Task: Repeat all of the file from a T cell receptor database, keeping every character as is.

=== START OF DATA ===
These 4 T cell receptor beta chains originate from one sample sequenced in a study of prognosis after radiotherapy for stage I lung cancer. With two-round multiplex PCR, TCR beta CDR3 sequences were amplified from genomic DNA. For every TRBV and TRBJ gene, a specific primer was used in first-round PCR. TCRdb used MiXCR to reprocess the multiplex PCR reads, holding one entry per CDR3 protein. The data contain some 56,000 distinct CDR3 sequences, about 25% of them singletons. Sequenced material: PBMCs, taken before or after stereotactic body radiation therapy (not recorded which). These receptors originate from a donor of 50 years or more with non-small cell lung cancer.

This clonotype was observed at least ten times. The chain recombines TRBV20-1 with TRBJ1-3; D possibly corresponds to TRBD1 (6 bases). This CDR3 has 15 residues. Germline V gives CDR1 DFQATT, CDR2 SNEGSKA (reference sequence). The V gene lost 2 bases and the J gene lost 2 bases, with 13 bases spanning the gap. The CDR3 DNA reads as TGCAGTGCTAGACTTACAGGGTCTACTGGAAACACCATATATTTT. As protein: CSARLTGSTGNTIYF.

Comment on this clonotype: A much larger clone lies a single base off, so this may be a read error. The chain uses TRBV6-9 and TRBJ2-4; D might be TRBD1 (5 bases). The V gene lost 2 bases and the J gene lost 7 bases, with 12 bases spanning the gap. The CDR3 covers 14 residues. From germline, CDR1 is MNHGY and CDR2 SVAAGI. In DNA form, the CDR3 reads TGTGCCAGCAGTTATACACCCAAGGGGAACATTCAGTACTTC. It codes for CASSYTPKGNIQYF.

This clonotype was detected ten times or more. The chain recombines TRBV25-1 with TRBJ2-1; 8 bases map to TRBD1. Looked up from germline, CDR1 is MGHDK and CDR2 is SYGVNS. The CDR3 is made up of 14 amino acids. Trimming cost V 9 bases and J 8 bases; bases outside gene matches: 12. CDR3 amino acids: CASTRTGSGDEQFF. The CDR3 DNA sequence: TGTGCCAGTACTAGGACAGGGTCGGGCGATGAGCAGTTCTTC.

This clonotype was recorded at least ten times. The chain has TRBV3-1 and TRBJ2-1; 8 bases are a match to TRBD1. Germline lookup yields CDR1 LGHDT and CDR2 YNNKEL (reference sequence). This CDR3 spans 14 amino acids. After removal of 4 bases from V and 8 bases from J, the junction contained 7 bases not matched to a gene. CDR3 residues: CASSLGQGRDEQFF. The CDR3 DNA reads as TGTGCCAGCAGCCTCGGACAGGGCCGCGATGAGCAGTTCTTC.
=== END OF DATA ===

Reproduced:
These 4 T cell receptor beta chains originate from one sample sequenced in a study of prognosis after radiotherapy for stage I lung cancer. With two-round multiplex PCR, TCR beta CDR3 sequences were amplified from genomic DNA. For every TRBV and TRBJ gene, a specific primer was used in first-round PCR. TCRdb used MiXCR to reprocess the multiplex PCR reads, holding one entry per CDR3 protein. The data contain some 56,000 distinct CDR3 sequences, about 25% of them singletons. Sequenced material: PBMCs, taken before or after stereotactic body radiation therapy (not recorded which). These receptors originate from a donor of 50 years or more with non-small cell lung cancer.

This clonotype was observed at least ten times. The chain recombines TRBV20-1 with TRBJ1-3; D possibly corresponds to TRBD1 (6 bases). This CDR3 has 15 residues. Germline V gives CDR1 DFQATT, CDR2 SNEGSKA (reference sequence). The V gene lost 2 bases and the J gene lost 2 bases, with 13 bases spanning the gap. The CDR3 DNA reads as TGCAGTGCTAGACTTACAGGGTCTACTGGAAACACCATATATTTT. As protein: CSARLTGSTGNTIYF.

Comment on this clonotype: A much larger clone lies a single base off, so this may be a read error. The chain uses TRBV6-9 and TRBJ2-4; D might be TRBD1 (5 bases). The V gene lost 2 bases and the J gene lost 7 bases, with 12 bases spanning the gap. The CDR3 covers 14 residues. From germline, CDR1 is MNHGY and CDR2 SVAAGI. In DNA form, the CDR3 reads TGTGCCAGCAGTTATACACCCAAGGGGAACATTCAGTACTTC. It codes for CASSYTPKGNIQYF.

This clonotype was detected ten times or more. The chain recombines TRBV25-1 with TRBJ2-1; 8 bases map to TRBD1. Looked up from germline, CDR1 is MGHDK and CDR2 is SYGVNS. The CDR3 is made up of 14 amino acids. Trimming cost V 9 bases and J 8 bases; bases outside gene matches: 12. CDR3 amino acids: CASTRTGSGDEQFF. The CDR3 DNA sequence: TGTGCCAGTACTAGGACAGGGTCGGGCGATGAGCAGTTCTTC.

This clonotype was recorded at least ten times. The chain has TRBV3-1 and TRBJ2-1; 8 bases are a match to TRBD1. Germline lookup yields CDR1 LGHDT and CDR2 YNNKEL (reference sequence). This CDR3 spans 14 amino acids. After removal of 4 bases from V and 8 bases from J, the junction contained 7 bases not matched to a gene. CDR3 residues: CASSLGQGRDEQFF. The CDR3 DNA reads as TGTGCCAGCAGCCTCGGACAGGGCCGCGATGAGCAGTTCTTC.